Summer days driftin’ away, infrastructure needs remain


This weekend’s 10-year anniversary of Hurricane Katrina is an enduring reminder of the importance of infrastructure, and the need for increased investment to properly maintain it. As the anniversary neared, many media outlets recounted the damages of Katrina in light of the need for a sound flood protection plan in many coastal cities. ASCE’s Managing Flood Risk Report reveals that there is still no cohesive vision of how the nation should organize or coordinate to reduce flood risk.

Another example of the need for increased investment is Texas A&M’s Transportation Institute 2015 Mobility Scorecard, revealing that congestion rates reached a new record high.

The mobility scorecard report unveils this year’s traffic congestion by region, showing the tremendous need for improvement. According to the report, travel delays due to traffic congestion in 2014 were the worst in three decades, with Washington, D.C. topping the list. The report says that nationwide, congestion kept travelers stuck in their cars for nearly 7 billion extra hours last year, or 42 hours per rush-hour commuter. This time stuck in traffic is costing us money, an estimated $160 billion in lost time, wasted fuel, and additional vehicle repairs, an average of $960 per commuter.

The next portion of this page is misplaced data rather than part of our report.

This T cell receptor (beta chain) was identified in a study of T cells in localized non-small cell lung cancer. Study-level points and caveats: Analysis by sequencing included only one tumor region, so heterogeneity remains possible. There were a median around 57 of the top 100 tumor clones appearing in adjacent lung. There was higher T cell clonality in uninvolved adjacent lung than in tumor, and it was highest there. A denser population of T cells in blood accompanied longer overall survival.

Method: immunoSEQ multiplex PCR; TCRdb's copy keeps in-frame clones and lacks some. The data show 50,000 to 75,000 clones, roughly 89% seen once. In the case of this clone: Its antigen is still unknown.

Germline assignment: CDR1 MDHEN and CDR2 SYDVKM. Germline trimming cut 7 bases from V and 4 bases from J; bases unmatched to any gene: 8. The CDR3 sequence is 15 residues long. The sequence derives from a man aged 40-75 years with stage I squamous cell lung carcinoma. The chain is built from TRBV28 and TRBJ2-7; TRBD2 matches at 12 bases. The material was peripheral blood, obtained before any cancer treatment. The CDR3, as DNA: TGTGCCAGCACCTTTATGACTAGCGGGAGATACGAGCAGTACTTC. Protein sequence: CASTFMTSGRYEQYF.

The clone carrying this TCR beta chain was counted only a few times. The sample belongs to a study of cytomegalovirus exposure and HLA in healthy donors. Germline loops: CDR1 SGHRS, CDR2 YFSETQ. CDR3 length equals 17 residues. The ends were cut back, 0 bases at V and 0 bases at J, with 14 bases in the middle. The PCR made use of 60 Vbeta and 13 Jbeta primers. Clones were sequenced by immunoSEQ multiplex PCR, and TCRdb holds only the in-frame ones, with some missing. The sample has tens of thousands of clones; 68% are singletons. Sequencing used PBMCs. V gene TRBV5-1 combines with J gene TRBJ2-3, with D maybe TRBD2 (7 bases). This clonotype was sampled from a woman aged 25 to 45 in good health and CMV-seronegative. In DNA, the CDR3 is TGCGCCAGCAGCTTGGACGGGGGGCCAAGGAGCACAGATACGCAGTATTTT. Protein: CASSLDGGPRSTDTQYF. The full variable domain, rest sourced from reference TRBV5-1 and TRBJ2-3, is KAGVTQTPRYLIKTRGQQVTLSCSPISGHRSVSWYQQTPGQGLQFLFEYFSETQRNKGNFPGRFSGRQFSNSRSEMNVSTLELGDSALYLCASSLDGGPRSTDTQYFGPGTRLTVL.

While traffic is still an issue, our travel woes do not compare with those before the interstate highway system was created. Interestingly enough, the story behind Eisenhower’s inspiration for an interstate highway system came about as a result of a 62-day cross-country trip he took in 1919 with a military convoy, where crossing mountains, plains and deserts made the trip quite a frustrating and even dangerous undertaking. By the end of the trip, the official observer reported later, “the officers of the Convoy were thoroughly convinced that all transcontinental highways should be construed and maintained by the Federal Government.” Eisenhower’s experience with the convoy’s helped persuade legislators to pass the Townsend Highway Bill, which created the first Federal Highway Commission.

With such a rich history, and strong correlation between our highways, economy and welfare of the people, it is crucial that Congress #FixTheTrustFund by the Oct. 29 deadline—two months from now. You can write your representative a letter or call their office and share the message to #FixTheTrustFund by the Oct 29 deadline.

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